Aug 10, 2015
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Starting Monday, the Richmond Police Department is holding a four-day training for some of its officers on best practices when interacting with teenagers, police said.

“Policing the Teen Brain,” developed and provided by Strategies for Youth, a national nonprofit, is a psychologist-led training course that aims to equip officers with a better understanding of the development of a teen’s brain and thought process. Officers are then taught de-escalation tactics when encountering youth, including avoiding use of force, police said.

“We look to this unique training as a step toward enhancing our work with youth, and as part of the juvenile detention alternatives initiative,” said Richmond police Lt. Andre Hill.

Lisa H. Thurau, executive director of Strategies for Youth, said the training will complement the many forward-thinking practices used by RPD, which has become a national example for community policing and de-escalation training.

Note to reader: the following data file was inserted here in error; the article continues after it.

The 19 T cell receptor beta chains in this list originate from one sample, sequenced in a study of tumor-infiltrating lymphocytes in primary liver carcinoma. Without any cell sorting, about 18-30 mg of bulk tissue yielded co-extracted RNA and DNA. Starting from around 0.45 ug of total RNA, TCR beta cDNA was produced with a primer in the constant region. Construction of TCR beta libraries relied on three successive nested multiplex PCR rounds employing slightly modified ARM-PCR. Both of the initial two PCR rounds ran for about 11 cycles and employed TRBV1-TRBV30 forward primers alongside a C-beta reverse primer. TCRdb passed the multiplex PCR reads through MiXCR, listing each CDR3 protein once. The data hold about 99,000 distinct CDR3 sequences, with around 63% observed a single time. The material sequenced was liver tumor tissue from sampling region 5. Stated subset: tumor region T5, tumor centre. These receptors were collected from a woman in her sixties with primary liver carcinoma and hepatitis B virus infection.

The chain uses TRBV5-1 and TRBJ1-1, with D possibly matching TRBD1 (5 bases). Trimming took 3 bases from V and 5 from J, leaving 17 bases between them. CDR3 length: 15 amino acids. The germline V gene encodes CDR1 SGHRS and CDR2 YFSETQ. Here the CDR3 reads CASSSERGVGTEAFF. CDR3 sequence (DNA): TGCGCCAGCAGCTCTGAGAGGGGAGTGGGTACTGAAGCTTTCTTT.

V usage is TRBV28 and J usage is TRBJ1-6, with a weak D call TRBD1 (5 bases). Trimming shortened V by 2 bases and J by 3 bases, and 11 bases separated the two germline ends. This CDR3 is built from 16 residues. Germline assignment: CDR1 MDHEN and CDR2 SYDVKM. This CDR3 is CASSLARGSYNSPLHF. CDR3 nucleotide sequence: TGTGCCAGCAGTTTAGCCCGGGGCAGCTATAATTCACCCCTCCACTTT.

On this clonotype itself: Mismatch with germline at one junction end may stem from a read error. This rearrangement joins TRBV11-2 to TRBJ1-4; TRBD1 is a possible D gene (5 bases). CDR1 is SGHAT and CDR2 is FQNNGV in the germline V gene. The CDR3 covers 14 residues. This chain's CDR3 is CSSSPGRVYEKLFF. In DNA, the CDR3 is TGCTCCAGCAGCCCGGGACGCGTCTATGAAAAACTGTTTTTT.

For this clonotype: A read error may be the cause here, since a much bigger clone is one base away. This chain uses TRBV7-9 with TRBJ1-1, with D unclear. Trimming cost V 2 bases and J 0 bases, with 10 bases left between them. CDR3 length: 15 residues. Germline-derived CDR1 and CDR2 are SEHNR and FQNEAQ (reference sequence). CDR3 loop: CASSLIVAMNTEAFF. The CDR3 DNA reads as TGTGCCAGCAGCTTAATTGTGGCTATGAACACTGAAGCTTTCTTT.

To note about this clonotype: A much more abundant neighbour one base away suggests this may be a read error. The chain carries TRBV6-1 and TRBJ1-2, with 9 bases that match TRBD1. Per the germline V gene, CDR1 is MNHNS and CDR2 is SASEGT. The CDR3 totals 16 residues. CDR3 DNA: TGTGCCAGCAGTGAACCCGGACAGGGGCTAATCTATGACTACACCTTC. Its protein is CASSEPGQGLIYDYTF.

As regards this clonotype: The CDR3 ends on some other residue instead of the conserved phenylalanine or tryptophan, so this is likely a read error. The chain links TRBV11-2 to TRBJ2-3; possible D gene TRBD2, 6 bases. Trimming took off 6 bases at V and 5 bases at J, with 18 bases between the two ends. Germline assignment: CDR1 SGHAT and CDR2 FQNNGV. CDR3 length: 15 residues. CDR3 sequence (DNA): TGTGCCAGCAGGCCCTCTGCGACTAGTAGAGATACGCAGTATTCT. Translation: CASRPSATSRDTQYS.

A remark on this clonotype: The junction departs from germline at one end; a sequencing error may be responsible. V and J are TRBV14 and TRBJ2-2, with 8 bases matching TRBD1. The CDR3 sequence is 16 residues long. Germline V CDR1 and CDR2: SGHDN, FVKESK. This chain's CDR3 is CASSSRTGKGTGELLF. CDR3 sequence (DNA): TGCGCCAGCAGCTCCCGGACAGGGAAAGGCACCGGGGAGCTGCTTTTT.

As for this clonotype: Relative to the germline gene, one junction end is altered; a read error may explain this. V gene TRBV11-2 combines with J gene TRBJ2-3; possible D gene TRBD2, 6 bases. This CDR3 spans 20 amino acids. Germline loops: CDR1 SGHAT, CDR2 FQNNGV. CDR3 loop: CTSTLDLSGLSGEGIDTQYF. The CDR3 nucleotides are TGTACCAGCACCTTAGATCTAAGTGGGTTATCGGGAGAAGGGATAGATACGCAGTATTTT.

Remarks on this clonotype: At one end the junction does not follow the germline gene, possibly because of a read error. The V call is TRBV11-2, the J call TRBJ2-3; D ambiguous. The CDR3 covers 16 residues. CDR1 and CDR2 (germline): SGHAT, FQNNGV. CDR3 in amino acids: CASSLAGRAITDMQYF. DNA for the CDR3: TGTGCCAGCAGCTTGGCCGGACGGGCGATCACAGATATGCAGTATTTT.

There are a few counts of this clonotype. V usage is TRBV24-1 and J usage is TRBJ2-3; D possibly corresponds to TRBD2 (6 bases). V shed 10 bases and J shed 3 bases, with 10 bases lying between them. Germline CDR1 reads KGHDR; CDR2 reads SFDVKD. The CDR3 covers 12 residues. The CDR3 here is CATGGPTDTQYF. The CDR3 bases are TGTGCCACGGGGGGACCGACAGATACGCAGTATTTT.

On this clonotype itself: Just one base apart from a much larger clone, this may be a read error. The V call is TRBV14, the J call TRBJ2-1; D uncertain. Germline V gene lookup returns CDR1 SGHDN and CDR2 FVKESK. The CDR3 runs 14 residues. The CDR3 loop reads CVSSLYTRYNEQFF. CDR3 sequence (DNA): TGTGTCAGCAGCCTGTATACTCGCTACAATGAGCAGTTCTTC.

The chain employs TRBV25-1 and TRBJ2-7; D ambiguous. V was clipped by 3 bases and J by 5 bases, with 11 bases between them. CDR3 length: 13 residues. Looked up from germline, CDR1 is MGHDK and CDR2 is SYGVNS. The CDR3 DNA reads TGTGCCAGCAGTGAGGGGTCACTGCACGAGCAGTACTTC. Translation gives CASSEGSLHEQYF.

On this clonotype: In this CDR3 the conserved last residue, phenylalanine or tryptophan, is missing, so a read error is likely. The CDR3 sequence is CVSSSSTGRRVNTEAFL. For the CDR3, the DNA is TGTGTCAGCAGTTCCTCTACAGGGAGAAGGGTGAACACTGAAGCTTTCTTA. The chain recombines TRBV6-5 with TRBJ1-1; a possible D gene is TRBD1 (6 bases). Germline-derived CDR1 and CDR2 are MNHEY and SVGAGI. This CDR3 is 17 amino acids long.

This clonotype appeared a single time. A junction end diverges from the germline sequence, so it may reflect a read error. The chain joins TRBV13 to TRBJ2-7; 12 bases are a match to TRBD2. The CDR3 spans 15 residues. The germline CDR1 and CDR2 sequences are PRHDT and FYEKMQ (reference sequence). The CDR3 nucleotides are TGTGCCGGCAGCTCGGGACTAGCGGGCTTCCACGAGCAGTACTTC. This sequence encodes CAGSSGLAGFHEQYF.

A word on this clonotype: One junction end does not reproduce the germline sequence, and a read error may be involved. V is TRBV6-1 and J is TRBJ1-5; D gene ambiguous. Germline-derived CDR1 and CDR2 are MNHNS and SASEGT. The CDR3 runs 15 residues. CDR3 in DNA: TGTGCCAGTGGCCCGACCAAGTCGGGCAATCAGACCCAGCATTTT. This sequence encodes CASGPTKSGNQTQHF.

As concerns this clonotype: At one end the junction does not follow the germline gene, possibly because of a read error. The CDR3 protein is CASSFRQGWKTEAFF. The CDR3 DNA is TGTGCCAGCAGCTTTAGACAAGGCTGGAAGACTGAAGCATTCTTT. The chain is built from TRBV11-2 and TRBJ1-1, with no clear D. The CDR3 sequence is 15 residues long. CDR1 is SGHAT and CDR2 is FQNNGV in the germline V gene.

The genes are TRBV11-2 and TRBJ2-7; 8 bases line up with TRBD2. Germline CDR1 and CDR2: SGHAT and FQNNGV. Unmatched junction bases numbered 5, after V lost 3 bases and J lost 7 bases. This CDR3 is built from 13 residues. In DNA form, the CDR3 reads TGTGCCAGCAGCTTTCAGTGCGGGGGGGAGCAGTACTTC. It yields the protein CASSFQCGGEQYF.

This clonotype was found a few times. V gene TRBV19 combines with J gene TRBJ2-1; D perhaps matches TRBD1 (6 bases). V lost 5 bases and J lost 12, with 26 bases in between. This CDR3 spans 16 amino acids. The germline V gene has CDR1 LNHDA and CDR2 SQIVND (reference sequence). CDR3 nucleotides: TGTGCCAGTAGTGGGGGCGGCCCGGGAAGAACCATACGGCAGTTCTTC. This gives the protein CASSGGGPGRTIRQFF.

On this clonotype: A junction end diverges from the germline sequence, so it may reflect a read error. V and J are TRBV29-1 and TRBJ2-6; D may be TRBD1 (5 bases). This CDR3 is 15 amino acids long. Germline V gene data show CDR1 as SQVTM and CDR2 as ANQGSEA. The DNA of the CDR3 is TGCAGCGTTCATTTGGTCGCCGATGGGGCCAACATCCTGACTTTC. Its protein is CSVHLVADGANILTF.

“When we leave, RPD will have the curriculum, materials, and officers able to provide this training going forward,” Thurau said.

Strategies for Youth is a national nonprofit training and policy organization dedicated to improving police and youth interactions and reducing disproportionate minority contact.

The training effort is funded by the Zellerbach Family Foundation.


About the Author

Mike Aldax is the editor of the Richmond Standard. He has 13 years of journalism experience, most recently as a reporter for the San Francisco Examiner. He previously held roles as reporter and editor at Bay City News, Napa Valley Register, Garden Island Newspaper in Kaua’i, and the Queens Courier in New York City.